This series on the formation of an academic habit of mind will probably end up being in five parts. I’ve written about primary and secondary education. I’m now going to write about “higher” or “post-secondary” education, then graduate school, and then a career in research. In all cases, I’m trying to focus attention on how we know things, rather than what we know. Indeed, I’m worried that in our eagerness to get students, and, later, citizens, to believe particular things we are undermining their ability to make reasoned judgments about what is true or false. Sometimes, I want to suggest, you have to let someone arrive, for the moment, at what you think is the wrong conclusion, on pain of undermining their ability to think.
I’m generally in sympathy with those who think that today’s undergraduates are being subjected to an outrageous demand for “political correctness”. These students are being told that there is nothing wrong with being gay, but there is something very wrong with thinking that there is something wrong with being gay. They are told to be acutely conscious of the history of oppression of women and minority groups, and yet that their suspicion that gender or race or disability is a marker of inexorable differences between people is simply a continuation of that history of oppression. They are told that a whole series of “questions” that they might have aren’t really questions at all, but refusals to listen to what other people say. They are being told not to ask those questions. They are being told the answers to them.
Let’s keep in mind that we are talking about students who are usually between 17 and 23 years of age. My own ideas about the culture I lived in were undergoing radical changes during this time. If I had not learned to empathise with my younger self, I would be continuously cringing at the thoughts and feelings I cultivated at that age. Many of them were just wrong and silly, but some of them were seriously “incorrect”. Some of them were racist and some were sexist. Some of them were attempts to justify my privilege and some of them were the false problems that such privilege suggests. I don’t claim to have corrected all my views, but I do think I remain corrigible.
Though I was not aware of it very explicitly, I think I enjoyed, in my undergraduate days, (the early 1990s) what Steve Fuller has since taught me to call “the right to be wrong”. That is, I was allowed to express my beliefs, no matter how erroneous, albeit always at the risk of being corrected by my peers about how wrong I was. I had the right to be wrong, we might say, but not the right to remain blissfully ignorant about what is right. I was entitled to hold my beliefs, even in the face of evidence to the contrary, but not to remain in the dark about that evidence.
Perhaps this was the privilege of being a philosophy major. But I think it applied quite generally at the university I attended. The “right to be wrong” is in effect wherever it is possible to succeed as long as your arguments are sound and reasonable, regardless of the conclusions you reach. In an important sense, you could be a homophobe in those days as long as you weren’t a bigot about it. It wasn’t about the beliefs you held, but the way you held those beliefs. It was not about your conclusions but about your comportment.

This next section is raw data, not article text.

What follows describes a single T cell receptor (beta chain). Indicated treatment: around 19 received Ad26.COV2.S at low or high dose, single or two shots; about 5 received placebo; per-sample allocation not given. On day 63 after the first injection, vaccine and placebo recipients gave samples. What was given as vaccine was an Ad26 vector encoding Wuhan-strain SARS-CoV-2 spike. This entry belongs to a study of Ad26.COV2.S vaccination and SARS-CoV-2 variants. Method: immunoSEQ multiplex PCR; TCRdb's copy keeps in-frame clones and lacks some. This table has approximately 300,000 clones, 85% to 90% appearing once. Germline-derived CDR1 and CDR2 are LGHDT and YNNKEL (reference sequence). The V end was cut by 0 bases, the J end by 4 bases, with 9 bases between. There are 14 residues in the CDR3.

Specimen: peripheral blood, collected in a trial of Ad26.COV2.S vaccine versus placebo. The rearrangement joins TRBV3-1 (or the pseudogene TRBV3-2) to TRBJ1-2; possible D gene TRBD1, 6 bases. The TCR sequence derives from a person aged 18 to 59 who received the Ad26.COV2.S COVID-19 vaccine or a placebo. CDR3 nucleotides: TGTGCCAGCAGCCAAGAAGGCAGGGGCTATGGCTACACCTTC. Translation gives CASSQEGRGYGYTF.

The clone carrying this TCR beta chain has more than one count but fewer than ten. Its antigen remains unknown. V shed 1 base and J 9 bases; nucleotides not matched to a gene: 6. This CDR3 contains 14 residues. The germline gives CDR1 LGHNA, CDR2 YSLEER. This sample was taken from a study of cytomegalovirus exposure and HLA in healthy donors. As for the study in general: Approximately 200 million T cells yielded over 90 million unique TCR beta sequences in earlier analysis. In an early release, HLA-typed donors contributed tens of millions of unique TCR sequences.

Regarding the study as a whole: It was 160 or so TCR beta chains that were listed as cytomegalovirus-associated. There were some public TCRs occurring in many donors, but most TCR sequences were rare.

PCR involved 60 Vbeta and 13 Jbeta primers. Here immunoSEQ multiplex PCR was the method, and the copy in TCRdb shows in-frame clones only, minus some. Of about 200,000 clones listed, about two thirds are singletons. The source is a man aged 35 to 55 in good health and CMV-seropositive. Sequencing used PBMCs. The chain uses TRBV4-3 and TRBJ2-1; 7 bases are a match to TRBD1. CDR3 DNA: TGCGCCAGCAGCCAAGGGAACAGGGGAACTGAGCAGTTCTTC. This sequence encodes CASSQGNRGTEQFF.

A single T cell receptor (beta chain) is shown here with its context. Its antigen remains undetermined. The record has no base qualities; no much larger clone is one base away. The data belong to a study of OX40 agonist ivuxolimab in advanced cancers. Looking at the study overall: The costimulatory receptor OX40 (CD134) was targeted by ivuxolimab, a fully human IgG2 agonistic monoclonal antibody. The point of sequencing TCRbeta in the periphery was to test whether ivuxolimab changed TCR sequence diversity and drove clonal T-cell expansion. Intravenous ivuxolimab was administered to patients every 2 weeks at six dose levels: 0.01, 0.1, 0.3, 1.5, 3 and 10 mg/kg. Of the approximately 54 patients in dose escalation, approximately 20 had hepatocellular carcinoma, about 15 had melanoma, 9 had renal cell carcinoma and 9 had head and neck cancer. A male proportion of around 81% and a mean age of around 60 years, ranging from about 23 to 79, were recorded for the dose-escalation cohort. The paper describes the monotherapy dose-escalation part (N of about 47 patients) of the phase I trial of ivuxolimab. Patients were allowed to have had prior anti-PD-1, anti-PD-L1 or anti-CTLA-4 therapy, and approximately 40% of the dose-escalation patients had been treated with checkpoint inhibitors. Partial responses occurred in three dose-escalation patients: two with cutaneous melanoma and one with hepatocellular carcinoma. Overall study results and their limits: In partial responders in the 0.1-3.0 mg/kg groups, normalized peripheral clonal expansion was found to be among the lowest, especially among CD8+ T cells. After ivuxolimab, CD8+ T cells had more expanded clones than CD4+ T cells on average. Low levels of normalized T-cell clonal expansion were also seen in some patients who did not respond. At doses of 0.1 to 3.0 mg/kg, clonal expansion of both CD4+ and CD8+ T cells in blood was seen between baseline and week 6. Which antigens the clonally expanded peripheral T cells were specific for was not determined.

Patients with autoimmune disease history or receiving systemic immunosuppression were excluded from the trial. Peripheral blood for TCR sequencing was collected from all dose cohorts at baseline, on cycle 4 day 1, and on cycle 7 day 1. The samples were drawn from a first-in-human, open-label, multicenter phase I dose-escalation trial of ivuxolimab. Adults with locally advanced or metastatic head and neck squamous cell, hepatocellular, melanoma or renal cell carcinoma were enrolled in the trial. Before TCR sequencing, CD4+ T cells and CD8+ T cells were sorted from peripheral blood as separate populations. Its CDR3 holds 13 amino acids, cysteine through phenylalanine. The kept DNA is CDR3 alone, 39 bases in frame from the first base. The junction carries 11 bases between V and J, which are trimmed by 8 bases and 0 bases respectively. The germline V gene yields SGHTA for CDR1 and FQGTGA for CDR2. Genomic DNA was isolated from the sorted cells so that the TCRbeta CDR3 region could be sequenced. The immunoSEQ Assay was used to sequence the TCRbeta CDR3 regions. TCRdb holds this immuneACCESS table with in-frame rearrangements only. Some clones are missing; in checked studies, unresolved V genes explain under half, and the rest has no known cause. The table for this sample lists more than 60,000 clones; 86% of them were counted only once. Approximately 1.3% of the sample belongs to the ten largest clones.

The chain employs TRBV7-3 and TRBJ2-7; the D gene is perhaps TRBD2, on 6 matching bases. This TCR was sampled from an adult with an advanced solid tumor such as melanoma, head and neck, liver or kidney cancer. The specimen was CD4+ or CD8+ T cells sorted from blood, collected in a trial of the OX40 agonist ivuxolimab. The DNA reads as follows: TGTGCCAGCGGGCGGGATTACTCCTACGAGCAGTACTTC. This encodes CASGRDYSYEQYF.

Today, words are considered acts, and sometimes even acts of violence; underlying sentiments are deemed right or wrong, and to even look at another person in a certain frame of mind is deemed inappropriate, oppressive, hurtful. So I worry about today’s students. It must be impossible to think under those conditions, acutely aware of a whole list of “thoughts” that, no matter what your basis might be for thinking them, reveal that you are already a contemptible person. We have these absurd cases now of students being expelled for the “micro-aggression” of reading a book that is merely about the incorrect view in public.
In our eagerness to make universities “safe places” for people of all races, genders, creeds, backgrounds and orientations, we have forgotten how fundamentally “safe” a college education simply is by nature. There are few if any sticks and stones wielded on campus (certainly not in the course of their daily studies by students against students, though sometimes, let’s grant, they’ll be involved in clashes between demonstrators and police.) There are just lots of words. And, while there is a certain competitiveness and lots of social intrigue, it is subtended by a great deal of freedom, to change courses, majors, and even universities, to leave a party or to stay home in the first place. Most importantly, there is the certainty that it will soon end–at the end of the semester and, ultimately, with the granting of the degree.
As I’ve said before, school is a leisure activity. It lacks the seriousness of “real life” and should therefore be a place where a broader range of experimentation is allowed, where a greater freedom of expression can be afforded. We should not be so keen to identify and denounce particular beliefs that people hold. Instead, we should seize upon those beliefs as occasions to form a properly “intellectual” way of holding them. Though it may feel odd, we have to make people better at holding beliefs we don’t agree with. After all, being good at holding a belief means being able to change your mind about it in the light of evidence.